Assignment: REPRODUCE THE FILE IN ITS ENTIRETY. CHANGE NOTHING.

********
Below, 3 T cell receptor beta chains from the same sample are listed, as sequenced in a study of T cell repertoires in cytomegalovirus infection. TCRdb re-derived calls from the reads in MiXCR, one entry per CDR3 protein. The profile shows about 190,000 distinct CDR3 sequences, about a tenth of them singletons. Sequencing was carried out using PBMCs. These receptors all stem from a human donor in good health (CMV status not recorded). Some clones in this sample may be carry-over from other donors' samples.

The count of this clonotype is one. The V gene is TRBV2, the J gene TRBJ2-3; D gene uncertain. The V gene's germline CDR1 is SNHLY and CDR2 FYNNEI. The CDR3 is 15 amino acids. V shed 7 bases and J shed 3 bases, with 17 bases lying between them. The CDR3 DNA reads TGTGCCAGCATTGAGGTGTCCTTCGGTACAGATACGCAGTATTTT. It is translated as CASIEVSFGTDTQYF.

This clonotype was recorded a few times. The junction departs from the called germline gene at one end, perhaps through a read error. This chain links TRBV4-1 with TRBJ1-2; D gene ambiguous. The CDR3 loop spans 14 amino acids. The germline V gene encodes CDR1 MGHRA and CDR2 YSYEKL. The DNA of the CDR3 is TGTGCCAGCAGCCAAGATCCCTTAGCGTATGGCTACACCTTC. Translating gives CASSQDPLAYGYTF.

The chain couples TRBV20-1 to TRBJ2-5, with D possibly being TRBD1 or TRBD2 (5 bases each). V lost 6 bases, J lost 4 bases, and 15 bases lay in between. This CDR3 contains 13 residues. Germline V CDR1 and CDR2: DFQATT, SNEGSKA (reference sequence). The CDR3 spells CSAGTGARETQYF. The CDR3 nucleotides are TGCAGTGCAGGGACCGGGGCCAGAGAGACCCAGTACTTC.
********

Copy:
Below, 3 T cell receptor beta chains from the same sample are listed, as sequenced in a study of T cell repertoires in cytomegalovirus infection. TCRdb re-derived calls from the reads in MiXCR, one entry per CDR3 protein. The profile shows about 190,000 distinct CDR3 sequences, about a tenth of them singletons. Sequencing was carried out using PBMCs. These receptors all stem from a human donor in good health (CMV status not recorded). Some clones in this sample may be carry-over from other donors' samples.

The count of this clonotype is one. The V gene is TRBV2, the J gene TRBJ2-3; D gene uncertain. The V gene's germline CDR1 is SNHLY and CDR2 FYNNEI. The CDR3 is 15 amino acids. V shed 7 bases and J shed 3 bases, with 17 bases lying between them. The CDR3 DNA reads TGTGCCAGCATTGAGGTGTCCTTCGGTACAGATACGCAGTATTTT. It is translated as CASIEVSFGTDTQYF.

This clonotype was recorded a few times. The junction departs from the called germline gene at one end, perhaps through a read error. This chain links TRBV4-1 with TRBJ1-2; D gene ambiguous. The CDR3 loop spans 14 amino acids. The germline V gene encodes CDR1 MGHRA and CDR2 YSYEKL. The DNA of the CDR3 is TGTGCCAGCAGCCAAGATCCCTTAGCGTATGGCTACACCTTC. Translating gives CASSQDPLAYGYTF.

The chain couples TRBV20-1 to TRBJ2-5, with D possibly being TRBD1 or TRBD2 (5 bases each). V lost 6 bases, J lost 4 bases, and 15 bases lay in between. This CDR3 contains 13 residues. Germline V CDR1 and CDR2: DFQATT, SNEGSKA (reference sequence). The CDR3 spells CSAGTGARETQYF. The CDR3 nucleotides are TGCAGTGCAGGGACCGGGGCCAGAGAGACCCAGTACTTC.